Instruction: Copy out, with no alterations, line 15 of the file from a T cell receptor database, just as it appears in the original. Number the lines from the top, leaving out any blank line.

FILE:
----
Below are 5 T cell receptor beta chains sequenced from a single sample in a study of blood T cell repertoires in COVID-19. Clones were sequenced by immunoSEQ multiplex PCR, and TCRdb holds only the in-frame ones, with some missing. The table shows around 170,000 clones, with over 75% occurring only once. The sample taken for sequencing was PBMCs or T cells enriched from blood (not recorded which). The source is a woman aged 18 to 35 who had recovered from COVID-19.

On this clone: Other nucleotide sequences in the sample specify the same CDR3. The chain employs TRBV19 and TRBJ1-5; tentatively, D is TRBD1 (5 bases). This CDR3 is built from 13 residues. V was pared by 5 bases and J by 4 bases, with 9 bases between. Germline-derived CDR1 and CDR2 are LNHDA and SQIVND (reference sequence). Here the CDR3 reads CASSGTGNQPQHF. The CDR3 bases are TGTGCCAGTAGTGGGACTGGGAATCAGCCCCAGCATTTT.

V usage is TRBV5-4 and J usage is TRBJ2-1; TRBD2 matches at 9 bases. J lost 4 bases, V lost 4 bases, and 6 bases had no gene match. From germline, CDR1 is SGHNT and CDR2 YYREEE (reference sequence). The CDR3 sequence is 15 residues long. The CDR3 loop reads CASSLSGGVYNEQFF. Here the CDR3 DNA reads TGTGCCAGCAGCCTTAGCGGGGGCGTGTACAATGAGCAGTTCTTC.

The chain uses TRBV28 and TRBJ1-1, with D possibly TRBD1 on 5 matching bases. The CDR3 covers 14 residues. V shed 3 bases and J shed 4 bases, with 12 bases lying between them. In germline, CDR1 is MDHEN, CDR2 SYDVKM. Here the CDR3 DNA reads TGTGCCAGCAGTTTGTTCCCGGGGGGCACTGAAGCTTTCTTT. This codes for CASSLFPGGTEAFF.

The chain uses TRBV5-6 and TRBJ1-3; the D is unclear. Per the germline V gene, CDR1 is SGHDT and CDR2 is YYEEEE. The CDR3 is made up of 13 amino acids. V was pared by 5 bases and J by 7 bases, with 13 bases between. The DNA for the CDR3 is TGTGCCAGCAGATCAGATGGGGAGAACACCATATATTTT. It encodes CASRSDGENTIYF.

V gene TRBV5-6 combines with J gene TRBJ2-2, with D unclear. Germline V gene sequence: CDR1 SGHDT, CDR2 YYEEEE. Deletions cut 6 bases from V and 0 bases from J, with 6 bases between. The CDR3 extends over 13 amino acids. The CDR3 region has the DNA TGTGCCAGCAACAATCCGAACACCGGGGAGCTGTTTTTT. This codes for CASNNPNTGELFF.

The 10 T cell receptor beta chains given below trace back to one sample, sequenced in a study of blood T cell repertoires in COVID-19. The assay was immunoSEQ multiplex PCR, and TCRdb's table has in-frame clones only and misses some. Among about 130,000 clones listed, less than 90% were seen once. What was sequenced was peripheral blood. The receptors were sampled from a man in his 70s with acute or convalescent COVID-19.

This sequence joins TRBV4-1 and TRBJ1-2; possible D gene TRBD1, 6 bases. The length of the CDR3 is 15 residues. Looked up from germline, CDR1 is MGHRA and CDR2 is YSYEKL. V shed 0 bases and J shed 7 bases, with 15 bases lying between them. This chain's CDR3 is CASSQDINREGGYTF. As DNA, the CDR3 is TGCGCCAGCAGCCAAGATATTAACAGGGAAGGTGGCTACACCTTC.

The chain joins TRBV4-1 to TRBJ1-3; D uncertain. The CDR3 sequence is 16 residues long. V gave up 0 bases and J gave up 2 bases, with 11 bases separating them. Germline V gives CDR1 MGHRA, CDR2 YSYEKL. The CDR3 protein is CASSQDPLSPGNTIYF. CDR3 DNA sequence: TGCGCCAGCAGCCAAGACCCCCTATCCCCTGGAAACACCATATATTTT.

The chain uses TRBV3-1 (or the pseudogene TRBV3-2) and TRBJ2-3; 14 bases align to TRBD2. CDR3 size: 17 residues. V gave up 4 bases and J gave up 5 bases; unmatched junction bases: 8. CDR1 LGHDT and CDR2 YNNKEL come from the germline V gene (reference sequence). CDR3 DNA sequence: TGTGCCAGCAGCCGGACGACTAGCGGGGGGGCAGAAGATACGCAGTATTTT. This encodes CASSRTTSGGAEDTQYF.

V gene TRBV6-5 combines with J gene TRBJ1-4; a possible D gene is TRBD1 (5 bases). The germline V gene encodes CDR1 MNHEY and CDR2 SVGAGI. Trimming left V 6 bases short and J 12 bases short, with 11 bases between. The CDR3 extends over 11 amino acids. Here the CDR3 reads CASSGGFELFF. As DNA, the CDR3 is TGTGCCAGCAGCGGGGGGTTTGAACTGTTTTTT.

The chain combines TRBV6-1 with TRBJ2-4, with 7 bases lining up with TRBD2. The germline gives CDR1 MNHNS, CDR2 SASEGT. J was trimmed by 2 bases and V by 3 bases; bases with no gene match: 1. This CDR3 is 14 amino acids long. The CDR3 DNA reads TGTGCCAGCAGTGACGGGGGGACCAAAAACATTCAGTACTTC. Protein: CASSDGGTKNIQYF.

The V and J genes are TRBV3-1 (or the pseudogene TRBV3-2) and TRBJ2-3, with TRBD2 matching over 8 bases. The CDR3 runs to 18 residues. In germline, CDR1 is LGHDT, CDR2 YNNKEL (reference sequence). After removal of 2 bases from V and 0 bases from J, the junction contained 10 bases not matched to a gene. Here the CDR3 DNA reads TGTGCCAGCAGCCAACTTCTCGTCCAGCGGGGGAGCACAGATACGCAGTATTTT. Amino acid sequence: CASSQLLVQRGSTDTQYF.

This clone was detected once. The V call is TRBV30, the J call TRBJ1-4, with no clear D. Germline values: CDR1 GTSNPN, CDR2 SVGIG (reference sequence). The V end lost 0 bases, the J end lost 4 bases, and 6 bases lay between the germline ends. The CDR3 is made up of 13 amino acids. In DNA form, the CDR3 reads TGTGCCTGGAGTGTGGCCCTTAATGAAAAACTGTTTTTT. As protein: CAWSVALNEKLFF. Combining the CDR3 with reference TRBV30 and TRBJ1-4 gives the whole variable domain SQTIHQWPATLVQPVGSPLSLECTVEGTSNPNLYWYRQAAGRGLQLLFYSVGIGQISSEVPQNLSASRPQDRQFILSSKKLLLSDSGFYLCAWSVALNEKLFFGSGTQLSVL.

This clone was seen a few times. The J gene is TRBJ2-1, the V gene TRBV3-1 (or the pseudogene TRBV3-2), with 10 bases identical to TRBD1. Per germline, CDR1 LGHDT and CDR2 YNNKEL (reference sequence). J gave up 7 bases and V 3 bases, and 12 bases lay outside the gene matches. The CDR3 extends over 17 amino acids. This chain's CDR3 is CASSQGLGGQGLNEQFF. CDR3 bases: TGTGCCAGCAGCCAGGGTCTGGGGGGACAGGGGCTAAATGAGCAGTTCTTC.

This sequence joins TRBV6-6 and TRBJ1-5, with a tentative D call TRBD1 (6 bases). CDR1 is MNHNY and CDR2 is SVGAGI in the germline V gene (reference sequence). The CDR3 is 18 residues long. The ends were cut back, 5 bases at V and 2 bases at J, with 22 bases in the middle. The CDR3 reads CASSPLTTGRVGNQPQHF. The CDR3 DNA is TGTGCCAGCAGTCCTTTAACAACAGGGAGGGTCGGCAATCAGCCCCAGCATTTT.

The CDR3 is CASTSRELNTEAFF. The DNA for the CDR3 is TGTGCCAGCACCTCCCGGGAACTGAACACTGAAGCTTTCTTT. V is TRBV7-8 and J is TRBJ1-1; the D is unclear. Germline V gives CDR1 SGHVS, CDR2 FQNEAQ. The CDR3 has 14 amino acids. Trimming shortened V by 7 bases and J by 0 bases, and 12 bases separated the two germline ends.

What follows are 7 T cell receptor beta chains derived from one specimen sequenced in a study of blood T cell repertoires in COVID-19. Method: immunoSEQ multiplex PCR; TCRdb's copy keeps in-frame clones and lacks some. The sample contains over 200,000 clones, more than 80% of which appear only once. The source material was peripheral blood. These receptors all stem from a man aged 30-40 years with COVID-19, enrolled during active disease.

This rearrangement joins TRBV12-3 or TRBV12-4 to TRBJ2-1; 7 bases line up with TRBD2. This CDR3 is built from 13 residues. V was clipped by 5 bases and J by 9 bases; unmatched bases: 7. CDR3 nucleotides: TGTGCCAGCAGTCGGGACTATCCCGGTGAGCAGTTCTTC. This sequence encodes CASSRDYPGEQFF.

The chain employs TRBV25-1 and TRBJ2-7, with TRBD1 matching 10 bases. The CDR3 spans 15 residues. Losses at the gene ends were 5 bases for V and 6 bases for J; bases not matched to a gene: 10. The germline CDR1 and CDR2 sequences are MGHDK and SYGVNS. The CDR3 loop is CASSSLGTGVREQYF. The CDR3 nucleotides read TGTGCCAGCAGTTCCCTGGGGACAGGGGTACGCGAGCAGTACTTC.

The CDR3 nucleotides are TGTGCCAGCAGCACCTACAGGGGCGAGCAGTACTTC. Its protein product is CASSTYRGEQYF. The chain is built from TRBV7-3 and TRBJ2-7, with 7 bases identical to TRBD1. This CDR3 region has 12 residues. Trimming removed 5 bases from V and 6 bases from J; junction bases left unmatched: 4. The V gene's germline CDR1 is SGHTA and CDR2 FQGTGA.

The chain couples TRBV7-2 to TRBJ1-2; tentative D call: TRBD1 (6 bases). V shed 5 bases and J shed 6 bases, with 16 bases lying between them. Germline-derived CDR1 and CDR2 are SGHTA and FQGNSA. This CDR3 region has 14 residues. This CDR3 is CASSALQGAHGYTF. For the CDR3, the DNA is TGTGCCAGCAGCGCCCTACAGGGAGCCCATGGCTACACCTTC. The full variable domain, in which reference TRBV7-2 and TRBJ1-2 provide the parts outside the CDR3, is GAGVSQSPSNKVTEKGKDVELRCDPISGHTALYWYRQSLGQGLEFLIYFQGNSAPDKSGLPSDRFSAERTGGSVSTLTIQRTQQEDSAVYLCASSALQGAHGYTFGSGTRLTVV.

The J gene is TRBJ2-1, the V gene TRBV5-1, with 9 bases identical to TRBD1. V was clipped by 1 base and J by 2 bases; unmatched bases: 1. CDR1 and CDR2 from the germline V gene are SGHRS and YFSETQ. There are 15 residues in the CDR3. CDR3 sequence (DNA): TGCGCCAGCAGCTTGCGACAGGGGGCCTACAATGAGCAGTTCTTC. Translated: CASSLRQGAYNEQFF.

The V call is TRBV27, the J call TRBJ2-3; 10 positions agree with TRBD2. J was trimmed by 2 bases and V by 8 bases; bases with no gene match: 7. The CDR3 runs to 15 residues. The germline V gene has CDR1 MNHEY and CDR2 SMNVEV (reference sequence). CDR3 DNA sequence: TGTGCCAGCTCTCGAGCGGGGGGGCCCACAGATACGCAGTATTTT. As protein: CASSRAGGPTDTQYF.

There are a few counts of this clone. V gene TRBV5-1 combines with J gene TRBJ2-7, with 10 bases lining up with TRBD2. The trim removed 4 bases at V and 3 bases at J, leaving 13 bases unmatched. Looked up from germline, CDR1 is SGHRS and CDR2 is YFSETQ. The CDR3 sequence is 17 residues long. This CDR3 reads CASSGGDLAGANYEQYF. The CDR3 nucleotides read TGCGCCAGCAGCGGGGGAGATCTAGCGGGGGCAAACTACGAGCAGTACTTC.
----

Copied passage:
This clone was seen a few times. The J gene is TRBJ2-1, the V gene TRBV3-1 (or the pseudogene TRBV3-2), with 10 bases identical to TRBD1. Per germline, CDR1 LGHDT and CDR2 YNNKEL (reference sequence). J gave up 7 bases and V 3 bases, and 12 bases lay outside the gene matches. The CDR3 extends over 17 amino acids. This chain's CDR3 is CASSQGLGGQGLNEQFF. CDR3 bases: TGTGCCAGCAGCCAGGGTCTGGGGGGACAGGGGCTAAATGAGCAGTTCTTC.